I noticed this first when people began to read my mood like tea leaves. If I was worried, distracted, or having a "gray day," they suddenly began to wonder if they should be concerned. I quickly understood that I needed to convey my messages not only with what I said, but also how I said it. I did away with the Power Points and focused more attention on my tone. This became imperative during the economic downturn of 2008-09, when I had to show by my words, actions, and attitude that not only did we have a plan (and it proved to be a good one), but that I had full faith in its success (which I did). When you’re the leader people will always look to you for assurance that "we’re really going to get there."

As you define and distinguish your leadership, here are some tips and insights for mastering the all-important softer side.

Leaders are the mirrors for the entire organization.  If the leader is down, the organization will follow. If leaders reflect optimism and confidence, the organization will rise. Good leaders have the ability after every conversation to make people feel better, more capable, and more willing to stretch than they did before the conversation occurred.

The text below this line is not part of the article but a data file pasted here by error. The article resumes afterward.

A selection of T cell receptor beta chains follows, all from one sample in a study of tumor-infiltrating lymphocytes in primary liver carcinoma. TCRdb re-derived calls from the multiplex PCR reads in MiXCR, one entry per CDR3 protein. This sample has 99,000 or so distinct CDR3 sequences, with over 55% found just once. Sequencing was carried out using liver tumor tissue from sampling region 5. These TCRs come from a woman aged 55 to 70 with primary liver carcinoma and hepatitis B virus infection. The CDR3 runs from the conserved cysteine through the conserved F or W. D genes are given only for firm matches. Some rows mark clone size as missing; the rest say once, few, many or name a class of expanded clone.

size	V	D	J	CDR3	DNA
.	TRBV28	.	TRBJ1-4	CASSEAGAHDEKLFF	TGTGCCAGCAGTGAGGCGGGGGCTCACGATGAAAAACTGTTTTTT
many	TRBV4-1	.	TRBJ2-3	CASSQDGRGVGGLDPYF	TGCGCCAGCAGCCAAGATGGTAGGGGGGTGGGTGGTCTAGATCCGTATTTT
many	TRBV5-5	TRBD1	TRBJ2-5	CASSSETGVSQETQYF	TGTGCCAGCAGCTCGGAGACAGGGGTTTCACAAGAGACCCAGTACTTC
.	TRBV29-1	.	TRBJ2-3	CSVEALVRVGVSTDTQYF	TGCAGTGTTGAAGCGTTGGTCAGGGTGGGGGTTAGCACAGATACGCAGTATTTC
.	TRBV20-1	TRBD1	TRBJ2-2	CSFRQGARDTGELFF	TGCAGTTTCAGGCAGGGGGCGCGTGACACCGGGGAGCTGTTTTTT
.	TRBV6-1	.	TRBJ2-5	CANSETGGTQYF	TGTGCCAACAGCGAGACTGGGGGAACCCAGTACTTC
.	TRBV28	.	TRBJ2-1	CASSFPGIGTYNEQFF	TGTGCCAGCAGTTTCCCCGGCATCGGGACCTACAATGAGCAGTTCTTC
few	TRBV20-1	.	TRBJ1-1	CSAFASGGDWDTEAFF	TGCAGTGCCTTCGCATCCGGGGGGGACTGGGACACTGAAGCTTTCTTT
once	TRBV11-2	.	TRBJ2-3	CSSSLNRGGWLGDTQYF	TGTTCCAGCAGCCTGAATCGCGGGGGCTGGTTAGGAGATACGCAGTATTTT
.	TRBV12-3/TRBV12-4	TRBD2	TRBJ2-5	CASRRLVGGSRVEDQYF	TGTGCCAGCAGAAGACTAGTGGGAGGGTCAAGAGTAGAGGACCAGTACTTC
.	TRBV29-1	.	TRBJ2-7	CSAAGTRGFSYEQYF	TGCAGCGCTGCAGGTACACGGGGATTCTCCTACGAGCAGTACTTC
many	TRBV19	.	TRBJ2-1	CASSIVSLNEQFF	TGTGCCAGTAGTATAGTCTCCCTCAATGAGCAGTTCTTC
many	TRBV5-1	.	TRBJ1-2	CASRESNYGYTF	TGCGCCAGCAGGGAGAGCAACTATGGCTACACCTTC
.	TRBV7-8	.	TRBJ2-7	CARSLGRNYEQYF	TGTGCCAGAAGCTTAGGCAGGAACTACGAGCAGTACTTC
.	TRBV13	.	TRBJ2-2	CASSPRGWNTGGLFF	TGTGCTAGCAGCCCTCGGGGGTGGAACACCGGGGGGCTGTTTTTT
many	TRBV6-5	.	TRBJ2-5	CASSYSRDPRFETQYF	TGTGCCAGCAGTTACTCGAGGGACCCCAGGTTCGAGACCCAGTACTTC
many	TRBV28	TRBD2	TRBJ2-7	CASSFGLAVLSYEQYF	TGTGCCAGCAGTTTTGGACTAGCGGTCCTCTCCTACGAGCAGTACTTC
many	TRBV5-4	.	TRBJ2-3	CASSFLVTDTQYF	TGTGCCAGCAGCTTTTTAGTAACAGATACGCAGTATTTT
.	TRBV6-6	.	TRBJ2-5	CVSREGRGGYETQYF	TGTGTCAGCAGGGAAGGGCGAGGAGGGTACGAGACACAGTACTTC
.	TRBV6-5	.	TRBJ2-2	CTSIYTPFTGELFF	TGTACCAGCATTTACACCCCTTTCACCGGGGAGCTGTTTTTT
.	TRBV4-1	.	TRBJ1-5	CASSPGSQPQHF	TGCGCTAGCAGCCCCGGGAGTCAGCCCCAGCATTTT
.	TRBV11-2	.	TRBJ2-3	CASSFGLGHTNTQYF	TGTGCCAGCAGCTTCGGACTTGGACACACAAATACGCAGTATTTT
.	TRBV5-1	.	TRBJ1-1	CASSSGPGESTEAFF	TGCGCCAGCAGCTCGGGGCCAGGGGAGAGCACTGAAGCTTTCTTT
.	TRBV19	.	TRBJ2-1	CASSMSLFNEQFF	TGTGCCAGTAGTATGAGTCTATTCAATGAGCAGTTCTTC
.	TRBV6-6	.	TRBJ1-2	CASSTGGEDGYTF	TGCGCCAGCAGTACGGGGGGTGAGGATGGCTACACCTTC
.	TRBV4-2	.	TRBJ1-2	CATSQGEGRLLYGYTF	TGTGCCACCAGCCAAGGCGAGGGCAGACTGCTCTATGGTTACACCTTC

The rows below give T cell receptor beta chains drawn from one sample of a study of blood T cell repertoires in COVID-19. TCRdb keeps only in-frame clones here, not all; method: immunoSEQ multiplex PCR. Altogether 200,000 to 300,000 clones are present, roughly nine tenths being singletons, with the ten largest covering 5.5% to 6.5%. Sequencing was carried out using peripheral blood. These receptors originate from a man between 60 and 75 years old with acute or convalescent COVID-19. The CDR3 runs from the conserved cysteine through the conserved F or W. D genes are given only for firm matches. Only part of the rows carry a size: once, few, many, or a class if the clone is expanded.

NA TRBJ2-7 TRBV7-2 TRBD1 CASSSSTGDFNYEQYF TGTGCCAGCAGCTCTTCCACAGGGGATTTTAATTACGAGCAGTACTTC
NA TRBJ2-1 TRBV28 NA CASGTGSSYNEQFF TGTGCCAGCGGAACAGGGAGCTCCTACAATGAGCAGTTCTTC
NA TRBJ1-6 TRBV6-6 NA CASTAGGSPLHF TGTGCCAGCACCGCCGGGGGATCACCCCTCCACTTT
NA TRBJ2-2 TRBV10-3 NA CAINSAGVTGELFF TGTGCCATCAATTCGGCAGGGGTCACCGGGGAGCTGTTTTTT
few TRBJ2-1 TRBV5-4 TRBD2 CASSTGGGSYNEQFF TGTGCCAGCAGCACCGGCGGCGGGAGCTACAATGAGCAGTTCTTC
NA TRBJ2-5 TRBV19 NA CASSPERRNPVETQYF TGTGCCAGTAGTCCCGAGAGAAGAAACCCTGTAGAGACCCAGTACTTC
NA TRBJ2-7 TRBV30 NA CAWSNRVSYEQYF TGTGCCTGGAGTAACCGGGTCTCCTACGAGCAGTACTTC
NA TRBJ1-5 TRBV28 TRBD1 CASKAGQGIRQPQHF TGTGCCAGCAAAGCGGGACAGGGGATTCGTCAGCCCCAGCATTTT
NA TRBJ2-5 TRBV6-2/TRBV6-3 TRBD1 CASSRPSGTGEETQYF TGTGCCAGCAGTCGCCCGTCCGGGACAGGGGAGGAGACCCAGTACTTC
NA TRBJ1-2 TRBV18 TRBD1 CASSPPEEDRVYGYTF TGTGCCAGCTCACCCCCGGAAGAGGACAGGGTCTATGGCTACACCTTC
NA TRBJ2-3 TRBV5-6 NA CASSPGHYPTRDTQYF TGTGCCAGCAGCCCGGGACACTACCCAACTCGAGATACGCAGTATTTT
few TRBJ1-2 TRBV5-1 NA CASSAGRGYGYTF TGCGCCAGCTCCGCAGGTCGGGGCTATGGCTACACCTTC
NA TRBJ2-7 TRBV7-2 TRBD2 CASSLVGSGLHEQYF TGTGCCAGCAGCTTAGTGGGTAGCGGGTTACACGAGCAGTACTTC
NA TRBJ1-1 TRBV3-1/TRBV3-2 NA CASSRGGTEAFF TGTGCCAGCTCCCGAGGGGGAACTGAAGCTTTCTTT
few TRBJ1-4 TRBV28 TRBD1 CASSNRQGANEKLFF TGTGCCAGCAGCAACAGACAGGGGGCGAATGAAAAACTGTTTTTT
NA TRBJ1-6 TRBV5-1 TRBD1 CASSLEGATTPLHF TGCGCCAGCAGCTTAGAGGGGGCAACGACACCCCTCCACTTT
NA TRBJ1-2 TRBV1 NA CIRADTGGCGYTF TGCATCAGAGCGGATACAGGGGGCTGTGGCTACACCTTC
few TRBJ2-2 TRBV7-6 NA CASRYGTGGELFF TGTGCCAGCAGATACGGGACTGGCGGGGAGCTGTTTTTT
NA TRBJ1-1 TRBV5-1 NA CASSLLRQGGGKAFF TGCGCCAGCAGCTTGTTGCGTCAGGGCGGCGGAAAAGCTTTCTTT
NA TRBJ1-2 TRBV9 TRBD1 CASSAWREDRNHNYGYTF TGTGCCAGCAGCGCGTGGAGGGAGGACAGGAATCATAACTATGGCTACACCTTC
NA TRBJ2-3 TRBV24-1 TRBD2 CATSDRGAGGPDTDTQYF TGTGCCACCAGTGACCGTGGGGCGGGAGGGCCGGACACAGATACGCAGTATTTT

Leadership is taking charge to help others execute.  A leader does not tell people what to think or do, but rather guides them in what to think about. Taking charge means setting the strategy and agenda—and also making sure that the length and pace of the runway is right for the organization to actualize that agenda. Remember, it’s others who will need to execute against that plan. If you try to charge up the mountain without the buy-in of your followers, you’ll soon find yourself trekking alone. 

Leadership is awareness of what you’re not hearing.  It’s a fact of life as a leader: People won’t tell you want you really need to know, only what they think you want to hear. To keep from being isolated, you need to be out there and engaged. Stay close to your customers and employees. Ask questions with an inquiring mind (not to conduct an "inquisition"). Look to reopen eyes to situations and possibilities, staring with yours.